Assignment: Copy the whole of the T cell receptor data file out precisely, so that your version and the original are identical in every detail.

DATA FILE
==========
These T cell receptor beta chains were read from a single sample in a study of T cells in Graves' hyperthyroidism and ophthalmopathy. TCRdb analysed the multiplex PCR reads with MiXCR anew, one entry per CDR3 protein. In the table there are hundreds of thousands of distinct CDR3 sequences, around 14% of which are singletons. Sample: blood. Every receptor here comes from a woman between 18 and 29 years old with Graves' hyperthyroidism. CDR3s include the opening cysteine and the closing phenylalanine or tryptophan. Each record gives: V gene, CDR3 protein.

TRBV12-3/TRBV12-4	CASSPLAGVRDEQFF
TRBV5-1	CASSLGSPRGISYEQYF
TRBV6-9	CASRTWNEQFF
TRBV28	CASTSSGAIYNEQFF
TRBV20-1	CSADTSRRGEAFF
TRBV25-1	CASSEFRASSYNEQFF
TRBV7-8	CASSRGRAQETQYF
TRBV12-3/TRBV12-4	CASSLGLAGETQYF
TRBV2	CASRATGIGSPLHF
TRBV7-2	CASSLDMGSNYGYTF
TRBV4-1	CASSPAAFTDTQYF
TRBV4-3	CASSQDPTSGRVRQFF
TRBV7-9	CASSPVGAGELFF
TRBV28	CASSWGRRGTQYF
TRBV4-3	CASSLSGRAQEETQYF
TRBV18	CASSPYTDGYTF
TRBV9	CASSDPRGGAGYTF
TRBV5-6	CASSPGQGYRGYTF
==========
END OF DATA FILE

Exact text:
These T cell receptor beta chains were read from a single sample in a study of T cells in Graves' hyperthyroidism and ophthalmopathy. TCRdb analysed the multiplex PCR reads with MiXCR anew, one entry per CDR3 protein. In the table there are hundreds of thousands of distinct CDR3 sequences, around 14% of which are singletons. Sample: blood. Every receptor here comes from a woman between 18 and 29 years old with Graves' hyperthyroidism. CDR3s include the opening cysteine and the closing phenylalanine or tryptophan. Each record gives: V gene, CDR3 protein.

TRBV12-3/TRBV12-4	CASSPLAGVRDEQFF
TRBV5-1	CASSLGSPRGISYEQYF
TRBV6-9	CASRTWNEQFF
TRBV28	CASTSSGAIYNEQFF
TRBV20-1	CSADTSRRGEAFF
TRBV25-1	CASSEFRASSYNEQFF
TRBV7-8	CASSRGRAQETQYF
TRBV12-3/TRBV12-4	CASSLGLAGETQYF
TRBV2	CASRATGIGSPLHF
TRBV7-2	CASSLDMGSNYGYTF
TRBV4-1	CASSPAAFTDTQYF
TRBV4-3	CASSQDPTSGRVRQFF
TRBV7-9	CASSPVGAGELFF
TRBV28	CASSWGRRGTQYF
TRBV4-3	CASSLSGRAQEETQYF
TRBV18	CASSPYTDGYTF
TRBV9	CASSDPRGGAGYTF
TRBV5-6	CASSPGQGYRGYTF